Anna Benson was wearing a bulletproof vest because she’s starting a bulletproof vest company. Oh.


The New York Post called Anna Benson in jail. She took the call. And then she explained why she broke into her estranged husband’s house while armed and wearing a bulletproof vest: Kris Benson was “f***ing my friends, in my house,” she claimed. And she’s starting a bulletproof vest company and had to field-mold a new model to her body. She added that she’s “all about love.”

Well, that clears that up.

And more details have emerged from the incident:

Anna Benson, dressed all in black, had a black Taurus Judge revolver, expandable baton and red folding Batman knife with her, police said. Also recovered was a hatchet, a Taser, 13 bullets, a bag of syringes and eight pills, police said.Anna demanded $30,000 while repeatedly screaming, “P—y!’’ at Kris, cops said.

She beat her chest with the baton like an ape, smashed her husband’s computer terminal and pulled the gun out of her purse, said Kris Benson, 38, who was traded by the Mets in 2005 and has since retired.

When the cops showed up she was on the back deck, smoking a cigarette and then told the cops that Kris Benson was a “p***y.”

This is one instance where less criminal justice and more mental health assistance is probably needed. And if she has a lawyer, he or she needs to tell her to stop taking calls from tabloids.

Hall of Fame will no longer use Chief Wahoo on Hall of Fame plaques

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Last month, in the wake of his election to the Hall of Fame, Jim Thome made it clear that he wanted to be inducted as a Cleveland Indian but that he did not want to have Chief Wahoo on his plaque.

His reasoning: even though that was the cap he wore for almost all of his time in Cleveland, “because of all the history and everything involved” he did not think it was the right thing to do. The context, of course, was the club’s decision, under pressure from Major League Baseball, to scrap the Wahoo logo due to its racial insensitivity, which it appears Thome agrees with.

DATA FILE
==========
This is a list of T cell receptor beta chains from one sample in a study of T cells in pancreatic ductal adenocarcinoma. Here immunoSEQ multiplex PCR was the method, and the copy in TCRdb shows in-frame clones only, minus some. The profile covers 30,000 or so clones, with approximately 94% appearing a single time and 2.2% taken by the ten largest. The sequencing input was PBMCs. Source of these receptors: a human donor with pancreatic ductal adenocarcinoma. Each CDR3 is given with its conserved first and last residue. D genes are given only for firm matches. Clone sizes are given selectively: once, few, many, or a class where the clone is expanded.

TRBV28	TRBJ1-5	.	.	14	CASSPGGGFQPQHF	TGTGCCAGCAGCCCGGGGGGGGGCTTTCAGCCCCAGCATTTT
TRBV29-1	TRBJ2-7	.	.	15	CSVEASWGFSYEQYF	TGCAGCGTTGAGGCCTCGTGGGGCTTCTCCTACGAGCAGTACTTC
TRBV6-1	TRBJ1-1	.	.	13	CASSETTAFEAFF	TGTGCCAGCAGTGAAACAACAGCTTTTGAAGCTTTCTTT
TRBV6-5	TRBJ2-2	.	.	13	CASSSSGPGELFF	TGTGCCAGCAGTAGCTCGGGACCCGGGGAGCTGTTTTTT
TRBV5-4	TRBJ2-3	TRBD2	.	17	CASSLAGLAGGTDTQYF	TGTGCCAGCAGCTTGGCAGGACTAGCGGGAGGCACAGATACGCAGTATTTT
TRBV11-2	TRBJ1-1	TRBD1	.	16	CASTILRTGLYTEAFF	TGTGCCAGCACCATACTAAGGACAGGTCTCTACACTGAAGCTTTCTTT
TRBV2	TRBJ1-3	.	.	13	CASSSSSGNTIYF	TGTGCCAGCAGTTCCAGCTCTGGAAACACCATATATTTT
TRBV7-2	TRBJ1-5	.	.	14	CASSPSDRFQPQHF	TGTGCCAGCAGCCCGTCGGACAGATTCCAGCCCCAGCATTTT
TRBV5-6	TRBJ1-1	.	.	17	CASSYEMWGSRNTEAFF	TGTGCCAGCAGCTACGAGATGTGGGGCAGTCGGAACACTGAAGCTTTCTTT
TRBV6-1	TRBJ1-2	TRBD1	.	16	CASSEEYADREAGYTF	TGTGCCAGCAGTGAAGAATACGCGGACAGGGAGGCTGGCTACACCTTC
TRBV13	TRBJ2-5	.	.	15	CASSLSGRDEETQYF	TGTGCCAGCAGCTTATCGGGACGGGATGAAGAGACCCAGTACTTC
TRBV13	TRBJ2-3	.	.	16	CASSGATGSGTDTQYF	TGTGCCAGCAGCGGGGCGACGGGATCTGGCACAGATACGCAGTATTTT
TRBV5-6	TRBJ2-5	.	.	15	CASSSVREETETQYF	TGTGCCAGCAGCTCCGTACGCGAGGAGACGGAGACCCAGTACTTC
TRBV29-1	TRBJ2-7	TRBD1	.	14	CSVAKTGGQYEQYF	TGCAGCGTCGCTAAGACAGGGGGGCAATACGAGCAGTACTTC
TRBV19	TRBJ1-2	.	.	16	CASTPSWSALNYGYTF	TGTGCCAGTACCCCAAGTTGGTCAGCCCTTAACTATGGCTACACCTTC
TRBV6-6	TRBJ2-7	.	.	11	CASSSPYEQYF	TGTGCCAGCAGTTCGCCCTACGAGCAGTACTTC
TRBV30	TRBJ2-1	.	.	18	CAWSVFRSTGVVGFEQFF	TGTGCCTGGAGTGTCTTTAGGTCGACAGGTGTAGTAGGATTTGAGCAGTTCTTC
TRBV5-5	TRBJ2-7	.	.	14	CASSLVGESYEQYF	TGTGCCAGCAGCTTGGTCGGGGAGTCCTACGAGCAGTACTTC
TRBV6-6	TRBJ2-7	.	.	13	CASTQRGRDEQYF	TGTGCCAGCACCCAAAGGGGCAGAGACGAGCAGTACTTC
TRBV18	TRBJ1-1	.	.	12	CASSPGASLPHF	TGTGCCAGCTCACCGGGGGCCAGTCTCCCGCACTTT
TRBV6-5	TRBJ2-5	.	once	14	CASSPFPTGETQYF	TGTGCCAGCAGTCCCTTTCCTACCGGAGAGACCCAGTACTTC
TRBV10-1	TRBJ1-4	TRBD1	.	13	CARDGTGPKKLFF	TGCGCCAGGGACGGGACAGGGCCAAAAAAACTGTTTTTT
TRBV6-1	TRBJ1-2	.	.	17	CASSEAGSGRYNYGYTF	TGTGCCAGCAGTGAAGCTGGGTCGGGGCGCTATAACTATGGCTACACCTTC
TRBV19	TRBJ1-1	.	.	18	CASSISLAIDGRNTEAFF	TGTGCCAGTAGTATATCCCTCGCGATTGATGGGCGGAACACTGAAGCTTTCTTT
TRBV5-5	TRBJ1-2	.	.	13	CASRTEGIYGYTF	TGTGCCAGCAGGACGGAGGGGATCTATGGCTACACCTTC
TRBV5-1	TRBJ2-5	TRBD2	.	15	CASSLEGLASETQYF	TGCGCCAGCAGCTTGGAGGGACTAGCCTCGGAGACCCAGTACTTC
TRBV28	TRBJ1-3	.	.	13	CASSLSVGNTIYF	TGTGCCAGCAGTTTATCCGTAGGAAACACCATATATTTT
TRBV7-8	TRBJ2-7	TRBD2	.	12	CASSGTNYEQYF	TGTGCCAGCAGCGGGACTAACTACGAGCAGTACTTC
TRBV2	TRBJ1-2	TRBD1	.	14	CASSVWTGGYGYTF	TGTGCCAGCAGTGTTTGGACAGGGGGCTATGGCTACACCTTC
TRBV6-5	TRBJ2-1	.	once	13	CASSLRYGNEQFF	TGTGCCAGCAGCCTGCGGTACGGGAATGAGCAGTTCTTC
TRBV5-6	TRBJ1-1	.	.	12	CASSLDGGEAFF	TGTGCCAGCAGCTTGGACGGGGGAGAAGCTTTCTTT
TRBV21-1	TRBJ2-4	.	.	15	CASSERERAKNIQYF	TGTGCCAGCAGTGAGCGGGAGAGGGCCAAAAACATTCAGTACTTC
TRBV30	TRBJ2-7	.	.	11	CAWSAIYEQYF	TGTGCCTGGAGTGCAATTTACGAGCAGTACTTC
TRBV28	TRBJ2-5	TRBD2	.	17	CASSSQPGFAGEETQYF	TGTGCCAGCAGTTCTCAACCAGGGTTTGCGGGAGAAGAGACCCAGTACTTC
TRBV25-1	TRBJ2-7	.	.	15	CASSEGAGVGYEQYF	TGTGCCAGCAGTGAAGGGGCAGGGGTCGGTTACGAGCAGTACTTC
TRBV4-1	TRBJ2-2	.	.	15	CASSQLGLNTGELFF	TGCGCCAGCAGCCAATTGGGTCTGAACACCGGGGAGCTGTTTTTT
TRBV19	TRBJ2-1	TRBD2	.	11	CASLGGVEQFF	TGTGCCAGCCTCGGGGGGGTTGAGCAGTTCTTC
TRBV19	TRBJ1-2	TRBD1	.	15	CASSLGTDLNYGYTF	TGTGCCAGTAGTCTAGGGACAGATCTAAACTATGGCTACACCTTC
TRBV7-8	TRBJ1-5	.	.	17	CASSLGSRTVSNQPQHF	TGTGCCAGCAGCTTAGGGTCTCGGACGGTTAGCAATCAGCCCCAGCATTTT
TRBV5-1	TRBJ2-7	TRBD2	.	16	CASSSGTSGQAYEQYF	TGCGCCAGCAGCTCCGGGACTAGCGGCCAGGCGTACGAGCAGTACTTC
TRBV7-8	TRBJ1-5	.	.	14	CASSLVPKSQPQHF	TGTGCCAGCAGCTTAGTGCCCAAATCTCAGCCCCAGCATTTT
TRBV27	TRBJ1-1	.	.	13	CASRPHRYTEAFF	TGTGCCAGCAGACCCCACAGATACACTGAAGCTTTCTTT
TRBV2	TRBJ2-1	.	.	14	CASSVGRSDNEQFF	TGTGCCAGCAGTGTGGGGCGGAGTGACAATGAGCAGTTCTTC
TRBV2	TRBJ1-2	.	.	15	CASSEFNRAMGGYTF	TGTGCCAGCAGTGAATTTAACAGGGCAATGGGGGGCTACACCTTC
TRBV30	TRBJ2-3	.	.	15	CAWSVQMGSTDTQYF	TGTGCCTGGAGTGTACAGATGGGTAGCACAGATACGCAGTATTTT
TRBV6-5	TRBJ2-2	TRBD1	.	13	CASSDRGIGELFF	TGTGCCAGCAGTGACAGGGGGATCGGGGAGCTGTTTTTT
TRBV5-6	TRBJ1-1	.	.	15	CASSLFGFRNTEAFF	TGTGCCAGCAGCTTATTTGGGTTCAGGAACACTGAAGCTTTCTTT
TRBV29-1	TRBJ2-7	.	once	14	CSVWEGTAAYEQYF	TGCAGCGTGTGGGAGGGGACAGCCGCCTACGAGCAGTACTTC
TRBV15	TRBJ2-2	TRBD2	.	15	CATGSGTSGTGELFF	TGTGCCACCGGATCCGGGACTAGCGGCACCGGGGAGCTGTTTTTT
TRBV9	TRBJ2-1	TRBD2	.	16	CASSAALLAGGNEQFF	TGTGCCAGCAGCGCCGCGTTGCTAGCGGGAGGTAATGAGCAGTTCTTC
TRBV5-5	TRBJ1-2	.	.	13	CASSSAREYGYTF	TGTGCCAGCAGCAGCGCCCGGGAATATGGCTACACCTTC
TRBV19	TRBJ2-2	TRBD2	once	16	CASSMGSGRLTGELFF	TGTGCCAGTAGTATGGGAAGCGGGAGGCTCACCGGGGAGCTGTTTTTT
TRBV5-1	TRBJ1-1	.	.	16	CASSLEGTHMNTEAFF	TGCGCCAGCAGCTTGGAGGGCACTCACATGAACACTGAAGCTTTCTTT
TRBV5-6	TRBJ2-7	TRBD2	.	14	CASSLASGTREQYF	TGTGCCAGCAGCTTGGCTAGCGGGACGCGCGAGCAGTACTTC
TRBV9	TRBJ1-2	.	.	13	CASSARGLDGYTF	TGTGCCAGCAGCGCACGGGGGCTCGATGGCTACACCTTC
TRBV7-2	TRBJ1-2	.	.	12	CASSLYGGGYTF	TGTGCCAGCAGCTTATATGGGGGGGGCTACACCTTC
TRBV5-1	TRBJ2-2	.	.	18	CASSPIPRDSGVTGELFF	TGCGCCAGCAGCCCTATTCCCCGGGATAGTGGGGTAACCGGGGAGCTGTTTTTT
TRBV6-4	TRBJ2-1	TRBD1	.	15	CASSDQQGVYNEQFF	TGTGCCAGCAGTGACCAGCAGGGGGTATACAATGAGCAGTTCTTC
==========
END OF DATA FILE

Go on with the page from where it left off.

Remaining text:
Hall plaque decisions are not 100% up to the player, however. Rather, the Hall of Fame, while taking player sentiment into account, makes a judgment about the historical accuracy and representativeness of Hall plaques. This is to prevent a club from entering into a contract with a player to wear its logo on the plaque even if he only played with them for a short time or from a player simply picking his favorite club (or spiting his least-favorite), even if he only spent an inconsequential season or two there. Think Wade Boggs as a Devil Ray or Frank Robinson as, I dunno, a Dodger.

In the case of Chief Wahoo, the Hall has not only granted Thome’s wish, but has decreed that no new plaque will have Wahoo on it going forward:

To be fair, I can’t think of another player who wore Wahoo who would make the Hall of Fame in an Indians cap after Thome. Possibly Manny Ramirez if he ever gets in, though he may have a better claim to a Red Sox cap (debate it in the comments). Albert Belle appears on Veterans Committee ballots, but I’d bet my cats that he’s never getting it in. If younger players like Corey Kluber or Francisco Lindor or someone make it in, they’ll likely have just as much history in a Block-C or whatever the Indians get to replace Wahoo with than anything else, so it’s not really an issue for them.

Still, a nice gesture from the Hall, both to accommodate Thome’s wishes and to acknowledge the inappropriateness of using Chief Wahoo for any purpose going forward.